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Total Linux newbie here, just upgraded from XP over the weekend. Here's the scenario: This computer, Mandriva 2006 Power Pack 2nd PC, Dell XP box "Server", Dell 2K Advanced Server ...
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  1. #1
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    Question Newbie question


    Total Linux newbie here, just upgraded from XP over the weekend. Here's the scenario:

    This computer, Mandriva 2006 Power Pack
    2nd PC, Dell XP box
    "Server", Dell 2K Advanced Server

    Sharing cable connection with Linksys router/firewall, DHCP enabled.

    Before, when everything was XP/2K, all 3 computers talked just fine in the same workgroup. I didn't have 2K configured for a domain. What's the best way to browse the shares on the 2K box? Can someone give me directions that I can understand and learn from?

    Much appreciated!

    Jay, the newly reformed one.

  2. #2
    Linux User IsaacKuo's Avatar
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    I don't have a Mandriva specific answer, but I've found that the easiest thing to do is to use a program called "smb4k" on the Linux box. This lets you browse the network neighborhood like in Windows. Thus, your Linux box can access shared folders on the Windows computers.

    Setting things up to go the other way around is more complex (so that the Windows computers can access shared files on the Linux box). To find out how the Linux box can be a file server, look for references/FAQs about "samba".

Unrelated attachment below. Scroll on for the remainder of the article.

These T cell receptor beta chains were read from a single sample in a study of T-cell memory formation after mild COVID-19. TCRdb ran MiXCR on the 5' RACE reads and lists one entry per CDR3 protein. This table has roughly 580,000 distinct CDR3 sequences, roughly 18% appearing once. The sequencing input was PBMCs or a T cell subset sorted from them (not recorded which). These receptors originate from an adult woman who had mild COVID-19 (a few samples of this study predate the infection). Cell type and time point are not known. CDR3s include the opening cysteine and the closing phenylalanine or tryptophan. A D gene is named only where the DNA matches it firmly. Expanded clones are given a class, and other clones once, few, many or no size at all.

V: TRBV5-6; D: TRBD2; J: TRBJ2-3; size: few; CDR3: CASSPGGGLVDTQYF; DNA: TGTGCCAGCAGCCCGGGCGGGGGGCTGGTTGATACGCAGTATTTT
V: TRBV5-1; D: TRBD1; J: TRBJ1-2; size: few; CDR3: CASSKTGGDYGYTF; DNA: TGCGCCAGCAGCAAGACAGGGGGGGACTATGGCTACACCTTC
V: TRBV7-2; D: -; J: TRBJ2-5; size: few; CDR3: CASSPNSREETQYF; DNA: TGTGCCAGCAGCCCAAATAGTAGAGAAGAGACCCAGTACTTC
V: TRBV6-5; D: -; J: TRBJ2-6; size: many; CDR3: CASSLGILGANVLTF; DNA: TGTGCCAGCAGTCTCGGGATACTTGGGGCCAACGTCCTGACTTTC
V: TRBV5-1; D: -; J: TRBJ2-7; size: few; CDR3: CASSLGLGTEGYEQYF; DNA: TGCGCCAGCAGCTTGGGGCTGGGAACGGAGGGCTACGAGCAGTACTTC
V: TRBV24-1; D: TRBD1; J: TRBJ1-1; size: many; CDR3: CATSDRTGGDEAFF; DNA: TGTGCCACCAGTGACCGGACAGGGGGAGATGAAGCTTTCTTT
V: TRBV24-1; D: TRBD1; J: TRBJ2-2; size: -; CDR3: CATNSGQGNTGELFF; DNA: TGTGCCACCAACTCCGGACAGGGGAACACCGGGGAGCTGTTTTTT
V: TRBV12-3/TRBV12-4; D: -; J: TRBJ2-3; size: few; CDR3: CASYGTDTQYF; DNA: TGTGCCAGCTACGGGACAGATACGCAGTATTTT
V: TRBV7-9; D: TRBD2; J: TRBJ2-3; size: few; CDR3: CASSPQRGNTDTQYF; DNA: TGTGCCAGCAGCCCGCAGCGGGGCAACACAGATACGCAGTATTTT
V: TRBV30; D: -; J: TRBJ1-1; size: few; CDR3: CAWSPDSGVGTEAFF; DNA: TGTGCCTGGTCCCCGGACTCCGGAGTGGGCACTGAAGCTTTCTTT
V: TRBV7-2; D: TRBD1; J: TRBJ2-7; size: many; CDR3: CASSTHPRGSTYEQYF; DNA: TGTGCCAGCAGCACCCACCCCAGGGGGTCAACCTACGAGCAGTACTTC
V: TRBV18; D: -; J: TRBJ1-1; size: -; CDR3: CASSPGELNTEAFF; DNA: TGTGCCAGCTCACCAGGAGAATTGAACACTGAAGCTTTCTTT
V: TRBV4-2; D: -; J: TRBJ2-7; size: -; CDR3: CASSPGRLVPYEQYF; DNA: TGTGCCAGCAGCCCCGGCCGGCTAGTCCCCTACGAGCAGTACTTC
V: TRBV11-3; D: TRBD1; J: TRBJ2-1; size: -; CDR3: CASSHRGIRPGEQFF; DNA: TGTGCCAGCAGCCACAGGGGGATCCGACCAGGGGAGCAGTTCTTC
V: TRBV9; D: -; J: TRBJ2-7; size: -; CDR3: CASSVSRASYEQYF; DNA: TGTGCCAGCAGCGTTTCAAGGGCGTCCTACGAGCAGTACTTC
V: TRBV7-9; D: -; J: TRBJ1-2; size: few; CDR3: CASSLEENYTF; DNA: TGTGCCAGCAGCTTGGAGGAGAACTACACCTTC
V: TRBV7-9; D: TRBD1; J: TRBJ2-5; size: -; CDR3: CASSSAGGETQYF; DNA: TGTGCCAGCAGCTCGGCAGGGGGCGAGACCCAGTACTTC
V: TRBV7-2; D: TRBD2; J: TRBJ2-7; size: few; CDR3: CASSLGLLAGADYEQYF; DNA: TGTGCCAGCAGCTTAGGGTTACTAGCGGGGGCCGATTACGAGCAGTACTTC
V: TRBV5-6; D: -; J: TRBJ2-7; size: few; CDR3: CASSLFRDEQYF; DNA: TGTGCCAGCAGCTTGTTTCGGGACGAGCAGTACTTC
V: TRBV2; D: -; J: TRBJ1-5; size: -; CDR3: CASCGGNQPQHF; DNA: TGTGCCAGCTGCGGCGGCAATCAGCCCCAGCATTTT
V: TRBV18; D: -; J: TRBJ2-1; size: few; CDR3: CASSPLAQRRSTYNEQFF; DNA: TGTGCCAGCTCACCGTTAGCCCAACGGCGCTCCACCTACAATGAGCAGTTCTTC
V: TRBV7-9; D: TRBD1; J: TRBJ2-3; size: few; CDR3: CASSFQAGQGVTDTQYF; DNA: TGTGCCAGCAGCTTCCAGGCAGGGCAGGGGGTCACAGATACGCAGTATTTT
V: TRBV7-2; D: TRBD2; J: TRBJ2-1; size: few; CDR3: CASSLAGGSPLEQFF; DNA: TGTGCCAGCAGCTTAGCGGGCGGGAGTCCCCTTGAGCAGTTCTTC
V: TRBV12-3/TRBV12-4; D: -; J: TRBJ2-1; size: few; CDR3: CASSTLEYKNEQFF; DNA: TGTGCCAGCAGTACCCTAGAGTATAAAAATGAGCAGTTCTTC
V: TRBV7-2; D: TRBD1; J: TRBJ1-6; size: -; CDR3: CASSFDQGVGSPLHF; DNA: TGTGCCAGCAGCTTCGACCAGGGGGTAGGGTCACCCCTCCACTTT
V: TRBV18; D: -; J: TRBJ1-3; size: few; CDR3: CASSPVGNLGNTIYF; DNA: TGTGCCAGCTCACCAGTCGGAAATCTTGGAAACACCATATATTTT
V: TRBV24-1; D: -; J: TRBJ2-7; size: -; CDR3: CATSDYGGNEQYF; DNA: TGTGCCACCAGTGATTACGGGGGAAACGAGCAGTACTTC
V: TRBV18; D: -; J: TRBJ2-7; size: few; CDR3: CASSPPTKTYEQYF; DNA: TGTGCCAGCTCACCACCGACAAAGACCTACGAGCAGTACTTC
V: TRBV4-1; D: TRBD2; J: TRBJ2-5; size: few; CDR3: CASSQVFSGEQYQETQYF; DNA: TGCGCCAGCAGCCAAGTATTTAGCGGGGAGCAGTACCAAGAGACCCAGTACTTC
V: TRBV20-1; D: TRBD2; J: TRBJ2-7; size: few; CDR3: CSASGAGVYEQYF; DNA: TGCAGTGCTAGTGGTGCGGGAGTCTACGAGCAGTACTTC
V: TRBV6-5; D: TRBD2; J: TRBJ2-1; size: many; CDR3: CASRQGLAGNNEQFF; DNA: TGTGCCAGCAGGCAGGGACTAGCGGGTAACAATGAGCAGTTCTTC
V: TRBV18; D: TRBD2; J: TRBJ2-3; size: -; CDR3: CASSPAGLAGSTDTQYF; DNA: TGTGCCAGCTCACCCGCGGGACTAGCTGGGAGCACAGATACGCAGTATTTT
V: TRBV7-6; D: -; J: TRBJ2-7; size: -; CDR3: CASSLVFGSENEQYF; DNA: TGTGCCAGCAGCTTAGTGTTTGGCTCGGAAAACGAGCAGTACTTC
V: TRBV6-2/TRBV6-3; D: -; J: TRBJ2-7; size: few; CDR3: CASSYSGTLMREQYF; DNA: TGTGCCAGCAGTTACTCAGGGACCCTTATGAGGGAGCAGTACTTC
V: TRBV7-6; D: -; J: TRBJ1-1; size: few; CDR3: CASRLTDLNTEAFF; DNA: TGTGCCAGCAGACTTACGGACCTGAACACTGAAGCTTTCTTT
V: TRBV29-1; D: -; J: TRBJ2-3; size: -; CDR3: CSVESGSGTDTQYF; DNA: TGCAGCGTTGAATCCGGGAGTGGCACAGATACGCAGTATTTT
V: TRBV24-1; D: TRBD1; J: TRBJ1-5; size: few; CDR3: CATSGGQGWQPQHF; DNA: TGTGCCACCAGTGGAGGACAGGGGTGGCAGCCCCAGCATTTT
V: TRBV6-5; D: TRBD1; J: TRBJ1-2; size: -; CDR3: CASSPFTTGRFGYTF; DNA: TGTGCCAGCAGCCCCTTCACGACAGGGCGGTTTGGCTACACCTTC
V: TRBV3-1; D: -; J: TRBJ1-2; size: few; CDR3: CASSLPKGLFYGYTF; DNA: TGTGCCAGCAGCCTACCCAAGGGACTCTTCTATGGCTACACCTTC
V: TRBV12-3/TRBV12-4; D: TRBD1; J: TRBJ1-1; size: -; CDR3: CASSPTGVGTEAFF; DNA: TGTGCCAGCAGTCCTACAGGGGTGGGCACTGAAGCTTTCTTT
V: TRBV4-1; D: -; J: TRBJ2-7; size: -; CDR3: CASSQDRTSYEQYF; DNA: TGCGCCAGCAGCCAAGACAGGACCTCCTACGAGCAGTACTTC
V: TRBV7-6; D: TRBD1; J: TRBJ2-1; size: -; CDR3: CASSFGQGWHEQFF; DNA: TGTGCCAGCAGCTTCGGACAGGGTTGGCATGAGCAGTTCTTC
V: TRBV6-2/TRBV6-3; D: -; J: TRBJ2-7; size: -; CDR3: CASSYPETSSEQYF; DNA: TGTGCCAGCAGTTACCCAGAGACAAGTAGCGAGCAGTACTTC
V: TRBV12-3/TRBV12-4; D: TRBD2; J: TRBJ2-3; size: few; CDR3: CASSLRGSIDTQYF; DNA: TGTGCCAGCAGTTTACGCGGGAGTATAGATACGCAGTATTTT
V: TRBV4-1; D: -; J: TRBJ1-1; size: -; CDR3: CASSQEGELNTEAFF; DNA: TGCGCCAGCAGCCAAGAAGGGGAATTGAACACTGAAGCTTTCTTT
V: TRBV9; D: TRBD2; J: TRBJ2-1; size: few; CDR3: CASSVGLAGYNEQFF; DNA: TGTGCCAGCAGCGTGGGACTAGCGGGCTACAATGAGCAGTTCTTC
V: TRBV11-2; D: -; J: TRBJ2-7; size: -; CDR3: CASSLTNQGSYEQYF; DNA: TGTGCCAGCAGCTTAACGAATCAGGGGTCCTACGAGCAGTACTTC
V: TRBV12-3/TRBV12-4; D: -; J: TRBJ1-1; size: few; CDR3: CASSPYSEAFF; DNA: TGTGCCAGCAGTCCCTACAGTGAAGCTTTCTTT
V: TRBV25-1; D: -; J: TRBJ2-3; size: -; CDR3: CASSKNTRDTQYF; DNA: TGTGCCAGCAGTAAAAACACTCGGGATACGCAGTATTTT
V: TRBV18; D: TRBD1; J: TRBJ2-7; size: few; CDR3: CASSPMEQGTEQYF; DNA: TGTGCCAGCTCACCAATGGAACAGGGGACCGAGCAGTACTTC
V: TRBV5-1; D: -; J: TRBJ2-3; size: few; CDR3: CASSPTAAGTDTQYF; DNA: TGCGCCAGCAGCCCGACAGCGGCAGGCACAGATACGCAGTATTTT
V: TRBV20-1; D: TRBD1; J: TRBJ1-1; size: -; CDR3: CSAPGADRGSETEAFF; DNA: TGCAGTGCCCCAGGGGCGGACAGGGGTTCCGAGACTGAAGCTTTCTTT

Isaac Kuo, ICQ 29055726 or Yahoo mechdan

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    Thanks for the help! I'll download smb4k right away. Not worried about sharing things on the linux box...all the stuff that's shared is on the 2K box.

    Jay

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    Tried installing the newest SMB4K, it wouldn't work... Successfully saw the 2K server with LinNeighborhood, but that disappeared when I restarted.

    Found out I have a slightly older SMB4K, but it won't pull up anything.

  5. #5
    Linux User IsaacKuo's Avatar
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    Both linneighborhood and smb4k are graphical front-ends for the exact same back-end software, so if you can get one to work you ought to be able to get the other to work.

    I personally started out using linneighborhood, but I found that smb4k worked better "out of box". If you're having better success with linneighborhood, then perhaps you should just stick with that.

    However, linneighborhood will never automatically start by default. You can fix this by inserting it into a "startup script" somehow. I used the KDE desktop environment, so I did this by creating a short script in KDE's startup directory (something like ~/.kde/startup/). I don't remember the exact details.

    When I switched to using smb4k, I didn't have to bother with that stuff. It's a KDE application, so it already had integrated support for starting up along with KDE.
    Isaac Kuo, ICQ 29055726 or Yahoo mechdan

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